In Re Terkeltoub, 256 F. Supp. 683 (S.D.N.Y. 1966)

US District Court for the Southern District of New York - 256 F. Supp. 683 (S.D.N.Y. 1966)
June 8, 1966

256 F. Supp. 683 (1966)

In the Matter of Solomon B. TERKELTOUB, a Witness Before the Grand Jury.

No. Misc. 11-188.

United States District Court S. D. New York.

June 8, 1966.

Robert M. Morgenthau, U. S. Atty., Southern Dist. of New York, J. Edward Meyer, III, Asst. U. S. Atty., of counsel, for United States.

Solomon B. Terkeltoub, New York City, for respondent.


FRANKEL, District Judge.

This is an application to compel a witness to give to a grand jury testimony he claims is privileged. The circumstances leading to the refusal are these:

On April 20, 1966, Vincent M. Fiorillo was named in an indictment charging that he had committed perjury before a federal grand jury when he denied having had certain telephone conversations with one Tony Vone. Fiorillo has pleaded not guilty. Pretrial motions have been heard, and the case is being readied for trial. Fiorillo is represented by Solomon B. Terkeltoub, who has been at the bar for some 32 years.

On May 13, 1966, according to his affidavit, the Assistant United States Attorney in charge of the Fiorillo prosecution "received competent and reliable information indicating that on May 12, 1966, Vincent M. Fiorillo and his attorney, Solomon Terkeltoub, had met Tony Vone in a Bronx diner at Fiorillo's instance and during a three hour conversation had, individually or collectively and through the offering of various inducements, endeavored to persuade Tony Vone to testify at the pending perjury trial that he did not have the conversations alleged in the perjury indictment."[1]

*684 On May 20, 1966, Messrs. Fiorillo and Terkeltoub were called before a grand jury which had proceeded to inquire whether the foregoing facts warranted a prosecution for obstruction of justice under 18 U.S.C. § 1503. Our concern on the present application is only with the attorney, Terkeltoub, whose testimony the Government wants compelled.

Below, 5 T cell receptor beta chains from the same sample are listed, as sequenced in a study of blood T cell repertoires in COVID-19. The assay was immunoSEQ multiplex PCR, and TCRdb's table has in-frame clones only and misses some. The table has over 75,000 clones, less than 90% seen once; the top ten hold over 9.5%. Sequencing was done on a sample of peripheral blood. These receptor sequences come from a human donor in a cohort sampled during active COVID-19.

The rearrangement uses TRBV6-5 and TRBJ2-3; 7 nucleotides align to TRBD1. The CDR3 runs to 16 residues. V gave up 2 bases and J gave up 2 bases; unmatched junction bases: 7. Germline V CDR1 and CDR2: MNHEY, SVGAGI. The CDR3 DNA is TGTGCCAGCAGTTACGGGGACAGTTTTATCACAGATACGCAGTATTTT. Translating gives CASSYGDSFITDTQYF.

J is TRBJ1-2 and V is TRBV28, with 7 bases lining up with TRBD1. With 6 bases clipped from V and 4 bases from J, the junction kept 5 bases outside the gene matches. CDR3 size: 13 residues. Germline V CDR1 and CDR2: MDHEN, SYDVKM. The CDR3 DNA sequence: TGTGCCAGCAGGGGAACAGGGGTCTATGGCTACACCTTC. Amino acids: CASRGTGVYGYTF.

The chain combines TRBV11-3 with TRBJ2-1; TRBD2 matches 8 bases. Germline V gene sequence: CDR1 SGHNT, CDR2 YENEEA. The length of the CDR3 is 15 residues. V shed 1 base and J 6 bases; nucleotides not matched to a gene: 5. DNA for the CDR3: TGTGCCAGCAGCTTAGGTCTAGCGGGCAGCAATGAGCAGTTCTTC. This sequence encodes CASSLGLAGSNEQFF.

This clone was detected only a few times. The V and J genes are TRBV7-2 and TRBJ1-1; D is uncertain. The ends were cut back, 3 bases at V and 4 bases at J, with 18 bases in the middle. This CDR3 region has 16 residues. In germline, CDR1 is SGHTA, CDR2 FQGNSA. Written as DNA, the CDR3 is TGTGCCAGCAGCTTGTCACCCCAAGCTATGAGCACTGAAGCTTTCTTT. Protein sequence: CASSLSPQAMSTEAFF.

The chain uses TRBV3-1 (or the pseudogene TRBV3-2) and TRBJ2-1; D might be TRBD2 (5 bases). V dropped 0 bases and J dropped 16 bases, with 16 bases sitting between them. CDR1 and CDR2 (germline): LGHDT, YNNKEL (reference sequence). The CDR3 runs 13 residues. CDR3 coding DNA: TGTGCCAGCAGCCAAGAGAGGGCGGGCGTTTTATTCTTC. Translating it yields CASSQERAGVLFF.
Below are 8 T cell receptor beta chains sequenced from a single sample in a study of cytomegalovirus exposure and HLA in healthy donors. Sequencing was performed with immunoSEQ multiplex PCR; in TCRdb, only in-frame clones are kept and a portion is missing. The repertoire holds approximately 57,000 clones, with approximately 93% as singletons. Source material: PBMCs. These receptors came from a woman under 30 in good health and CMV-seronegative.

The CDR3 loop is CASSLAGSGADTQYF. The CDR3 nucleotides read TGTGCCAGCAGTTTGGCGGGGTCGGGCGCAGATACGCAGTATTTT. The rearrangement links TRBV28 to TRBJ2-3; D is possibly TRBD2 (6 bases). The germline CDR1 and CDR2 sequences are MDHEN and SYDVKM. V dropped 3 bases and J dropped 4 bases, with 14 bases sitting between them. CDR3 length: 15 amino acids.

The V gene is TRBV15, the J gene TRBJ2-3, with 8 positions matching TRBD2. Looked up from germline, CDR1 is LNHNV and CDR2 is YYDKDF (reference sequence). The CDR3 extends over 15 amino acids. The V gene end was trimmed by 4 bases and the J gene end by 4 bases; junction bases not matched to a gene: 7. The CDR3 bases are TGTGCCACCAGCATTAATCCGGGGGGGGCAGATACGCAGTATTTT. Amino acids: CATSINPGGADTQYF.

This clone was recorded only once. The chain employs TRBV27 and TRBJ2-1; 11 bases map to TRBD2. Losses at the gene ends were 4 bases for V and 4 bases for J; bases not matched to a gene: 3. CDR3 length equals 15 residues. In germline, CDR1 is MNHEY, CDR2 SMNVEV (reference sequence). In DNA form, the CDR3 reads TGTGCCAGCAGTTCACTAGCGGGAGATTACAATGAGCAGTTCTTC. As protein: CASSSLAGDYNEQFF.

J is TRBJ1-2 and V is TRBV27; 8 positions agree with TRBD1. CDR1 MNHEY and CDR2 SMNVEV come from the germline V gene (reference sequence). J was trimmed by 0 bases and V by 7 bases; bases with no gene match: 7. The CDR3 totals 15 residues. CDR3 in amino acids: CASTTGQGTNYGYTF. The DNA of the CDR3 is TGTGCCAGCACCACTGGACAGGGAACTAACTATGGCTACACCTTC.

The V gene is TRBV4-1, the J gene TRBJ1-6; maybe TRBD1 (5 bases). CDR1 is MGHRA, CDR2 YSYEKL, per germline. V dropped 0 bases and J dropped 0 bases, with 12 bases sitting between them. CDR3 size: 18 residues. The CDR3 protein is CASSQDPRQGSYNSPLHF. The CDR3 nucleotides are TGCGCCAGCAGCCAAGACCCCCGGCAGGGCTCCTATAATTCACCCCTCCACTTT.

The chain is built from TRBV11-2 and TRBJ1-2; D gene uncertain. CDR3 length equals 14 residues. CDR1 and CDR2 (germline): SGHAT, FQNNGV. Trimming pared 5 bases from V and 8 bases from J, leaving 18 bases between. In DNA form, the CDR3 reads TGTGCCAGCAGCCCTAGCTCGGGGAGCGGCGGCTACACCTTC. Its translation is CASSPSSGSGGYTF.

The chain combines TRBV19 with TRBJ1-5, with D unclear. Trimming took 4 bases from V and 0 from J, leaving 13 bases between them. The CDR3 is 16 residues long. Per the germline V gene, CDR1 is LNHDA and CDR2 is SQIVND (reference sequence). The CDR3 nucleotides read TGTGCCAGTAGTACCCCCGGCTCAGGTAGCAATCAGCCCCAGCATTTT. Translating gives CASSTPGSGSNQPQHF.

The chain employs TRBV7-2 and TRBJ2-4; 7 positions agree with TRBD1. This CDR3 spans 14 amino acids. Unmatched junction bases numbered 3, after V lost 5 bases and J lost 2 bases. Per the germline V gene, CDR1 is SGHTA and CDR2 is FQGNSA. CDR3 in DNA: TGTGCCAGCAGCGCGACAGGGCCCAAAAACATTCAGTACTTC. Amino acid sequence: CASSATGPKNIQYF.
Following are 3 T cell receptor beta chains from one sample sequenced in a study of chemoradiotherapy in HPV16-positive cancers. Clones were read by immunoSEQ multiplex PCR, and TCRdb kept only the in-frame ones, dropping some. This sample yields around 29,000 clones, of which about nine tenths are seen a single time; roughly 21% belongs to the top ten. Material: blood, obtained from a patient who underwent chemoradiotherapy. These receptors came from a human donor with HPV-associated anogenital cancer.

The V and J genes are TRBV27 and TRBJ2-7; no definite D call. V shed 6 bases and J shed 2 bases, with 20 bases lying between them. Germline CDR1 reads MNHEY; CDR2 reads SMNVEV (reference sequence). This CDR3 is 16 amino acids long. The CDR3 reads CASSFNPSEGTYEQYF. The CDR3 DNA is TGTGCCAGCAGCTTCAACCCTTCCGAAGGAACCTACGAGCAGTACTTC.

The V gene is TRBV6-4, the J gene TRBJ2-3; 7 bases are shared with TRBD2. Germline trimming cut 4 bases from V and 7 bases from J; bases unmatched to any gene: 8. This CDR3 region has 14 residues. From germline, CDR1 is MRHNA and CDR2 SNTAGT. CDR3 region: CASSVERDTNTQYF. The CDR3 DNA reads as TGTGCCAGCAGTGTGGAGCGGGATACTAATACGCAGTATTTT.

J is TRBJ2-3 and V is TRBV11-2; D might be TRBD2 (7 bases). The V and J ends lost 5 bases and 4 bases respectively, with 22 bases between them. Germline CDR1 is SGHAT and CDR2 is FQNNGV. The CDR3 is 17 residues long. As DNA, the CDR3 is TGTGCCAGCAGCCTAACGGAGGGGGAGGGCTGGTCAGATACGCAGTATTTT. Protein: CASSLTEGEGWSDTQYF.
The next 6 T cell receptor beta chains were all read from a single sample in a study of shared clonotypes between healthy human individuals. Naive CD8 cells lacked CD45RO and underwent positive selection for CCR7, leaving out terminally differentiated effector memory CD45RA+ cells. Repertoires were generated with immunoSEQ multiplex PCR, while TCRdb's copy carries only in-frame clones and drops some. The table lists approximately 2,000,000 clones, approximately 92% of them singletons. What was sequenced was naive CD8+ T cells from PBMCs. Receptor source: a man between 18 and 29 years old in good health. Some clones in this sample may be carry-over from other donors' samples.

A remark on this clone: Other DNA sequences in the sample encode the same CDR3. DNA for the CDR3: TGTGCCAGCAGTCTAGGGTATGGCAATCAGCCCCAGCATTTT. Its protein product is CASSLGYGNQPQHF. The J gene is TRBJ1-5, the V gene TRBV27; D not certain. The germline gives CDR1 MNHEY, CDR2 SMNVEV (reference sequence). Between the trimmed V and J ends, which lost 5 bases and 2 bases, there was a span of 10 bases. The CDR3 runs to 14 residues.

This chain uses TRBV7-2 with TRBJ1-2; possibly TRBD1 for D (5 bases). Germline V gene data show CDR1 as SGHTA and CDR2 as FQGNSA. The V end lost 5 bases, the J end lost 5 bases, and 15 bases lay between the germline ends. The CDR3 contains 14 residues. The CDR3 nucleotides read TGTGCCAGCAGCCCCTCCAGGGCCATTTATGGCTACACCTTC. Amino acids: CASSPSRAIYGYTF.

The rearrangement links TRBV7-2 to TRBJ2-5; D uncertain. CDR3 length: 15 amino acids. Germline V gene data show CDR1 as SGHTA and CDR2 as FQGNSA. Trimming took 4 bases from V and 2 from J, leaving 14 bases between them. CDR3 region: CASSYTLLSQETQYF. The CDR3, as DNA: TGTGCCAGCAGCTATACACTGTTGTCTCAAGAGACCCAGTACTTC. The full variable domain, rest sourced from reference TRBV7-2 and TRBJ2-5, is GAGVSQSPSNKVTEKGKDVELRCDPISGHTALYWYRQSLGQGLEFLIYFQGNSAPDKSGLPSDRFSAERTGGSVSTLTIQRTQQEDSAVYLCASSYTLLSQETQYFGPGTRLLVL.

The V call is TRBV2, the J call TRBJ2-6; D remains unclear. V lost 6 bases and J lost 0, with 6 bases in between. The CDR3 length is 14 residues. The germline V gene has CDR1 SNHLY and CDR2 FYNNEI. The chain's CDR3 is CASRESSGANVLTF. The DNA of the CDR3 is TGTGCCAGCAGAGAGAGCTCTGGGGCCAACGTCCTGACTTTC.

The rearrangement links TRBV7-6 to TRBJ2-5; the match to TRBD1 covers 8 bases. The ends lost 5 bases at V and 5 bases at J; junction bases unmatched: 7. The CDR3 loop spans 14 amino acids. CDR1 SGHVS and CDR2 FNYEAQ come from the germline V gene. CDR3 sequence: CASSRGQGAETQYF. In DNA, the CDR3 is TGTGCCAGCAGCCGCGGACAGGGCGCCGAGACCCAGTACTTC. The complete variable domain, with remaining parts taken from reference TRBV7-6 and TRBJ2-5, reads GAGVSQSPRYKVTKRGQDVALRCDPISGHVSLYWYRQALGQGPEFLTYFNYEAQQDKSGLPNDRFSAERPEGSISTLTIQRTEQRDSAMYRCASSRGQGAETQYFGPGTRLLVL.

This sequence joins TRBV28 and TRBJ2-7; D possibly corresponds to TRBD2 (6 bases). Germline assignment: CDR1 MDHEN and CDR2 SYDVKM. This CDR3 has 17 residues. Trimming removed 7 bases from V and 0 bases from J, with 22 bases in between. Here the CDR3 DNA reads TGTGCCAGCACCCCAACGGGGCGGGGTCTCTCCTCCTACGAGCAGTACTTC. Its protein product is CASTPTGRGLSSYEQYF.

On his appearance before the grand jury, Mr. Terkeltoub was asked questions (as the Government's Memorandum accurately summarizes them) "as to his alleged meeting, in the company of his client, with a third party, Tony Vone the fact of such a meeting, the place, its duration, its initiation and purpose and the conversation which took place."

Mr. Terkeltoub asserted that answers by him to these questions would effect a deprivation of his client's rights to due process under the Fifth Amendment and to the effective assistance of counsel under the Sixth. Amplifying this view, he said: "If I am told by the Court that I am not breaking a professional confidence and privilege, then I will answer those questions providing there is nothing personal insofar as I am concerned."

It is common ground that this refusal to answer is not based upon the traditional attorney-client privilege.[2] Here, then, as in Hickman v. Taylor, 329 U.S. 495, 508, 67 S. Ct. 385, 392, 91 L. Ed. 451 (1947), there is no necessity "to delineate the content and scope of that privilege as recognized in the federal courts."

Elimination of that privilege simplifies the problem, but does not make it simple. On the one hand, there is the heavy weight of history and public need commanding that the grand jury's investigations be as unfettered as possible. See, e. g., United States v. Thompson, 251 U.S. 407, 413-415, 40 S. Ct. 289, 64 L. Ed. 333 (1920). And the Government comes here with the laudable purpose of guarding against suspected attacks on the integrity of the judicial process itself. Cf. Massiah v. United States, 377 U.S. 201, 207, 84 S. Ct. 1199, 12 L. Ed. 2d 246 (1964); Caldwell v. United States, 92 U.S.App.D.C. 355, 205 F.2d 879, 881 (1953), cert. denied, 349 U.S. 930, 75 S. Ct. 773, 99 L. Ed. 1260 (1955). On the other hand, the disclosures now demanded touch a vital center in the administration of criminal justice, the lawyer's work in investigating and preparing the defense of a criminal charge. Appraising these interests in the circumstances now presented, the court concludes that the attorney was not only entitled, but probably required, to withhold answers to the grand jury's questions.